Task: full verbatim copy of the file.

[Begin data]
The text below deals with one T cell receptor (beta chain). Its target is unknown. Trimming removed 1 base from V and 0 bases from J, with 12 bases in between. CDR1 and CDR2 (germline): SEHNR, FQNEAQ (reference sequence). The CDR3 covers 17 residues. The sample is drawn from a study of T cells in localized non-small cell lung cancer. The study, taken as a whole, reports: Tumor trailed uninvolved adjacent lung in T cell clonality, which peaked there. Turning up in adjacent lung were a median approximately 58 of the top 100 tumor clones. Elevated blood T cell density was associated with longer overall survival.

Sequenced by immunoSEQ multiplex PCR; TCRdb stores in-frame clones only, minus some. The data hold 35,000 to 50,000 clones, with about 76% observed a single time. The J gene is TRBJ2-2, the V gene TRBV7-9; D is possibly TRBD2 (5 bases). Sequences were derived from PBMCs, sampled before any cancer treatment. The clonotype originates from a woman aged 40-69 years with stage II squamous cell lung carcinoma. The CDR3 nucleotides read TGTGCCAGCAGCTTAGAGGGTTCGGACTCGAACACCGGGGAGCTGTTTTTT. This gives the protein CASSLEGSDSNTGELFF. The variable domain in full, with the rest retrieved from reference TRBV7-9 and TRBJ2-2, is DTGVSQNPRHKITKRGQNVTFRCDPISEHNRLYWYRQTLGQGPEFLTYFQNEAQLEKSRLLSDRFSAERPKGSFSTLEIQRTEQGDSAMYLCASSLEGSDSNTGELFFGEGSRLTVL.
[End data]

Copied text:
The text below deals with one T cell receptor (beta chain). Its target is unknown. Trimming removed 1 base from V and 0 bases from J, with 12 bases in between. CDR1 and CDR2 (germline): SEHNR, FQNEAQ (reference sequence). The CDR3 covers 17 residues. The sample is drawn from a study of T cells in localized non-small cell lung cancer. The study, taken as a whole, reports: Tumor trailed uninvolved adjacent lung in T cell clonality, which peaked there. Turning up in adjacent lung were a median approximately 58 of the top 100 tumor clones. Elevated blood T cell density was associated with longer overall survival.

Sequenced by immunoSEQ multiplex PCR; TCRdb stores in-frame clones only, minus some. The data hold 35,000 to 50,000 clones, with about 76% observed a single time. The J gene is TRBJ2-2, the V gene TRBV7-9; D is possibly TRBD2 (5 bases). Sequences were derived from PBMCs, sampled before any cancer treatment. The clonotype originates from a woman aged 40-69 years with stage II squamous cell lung carcinoma. The CDR3 nucleotides read TGTGCCAGCAGCTTAGAGGGTTCGGACTCGAACACCGGGGAGCTGTTTTTT. This gives the protein CASSLEGSDSNTGELFF. The variable domain in full, with the rest retrieved from reference TRBV7-9 and TRBJ2-2, is DTGVSQNPRHKITKRGQNVTFRCDPISEHNRLYWYRQTLGQGPEFLTYFQNEAQLEKSRLLSDRFSAERPKGSFSTLEIQRTEQGDSAMYLCASSLEGSDSNTGELFFGEGSRLTVL.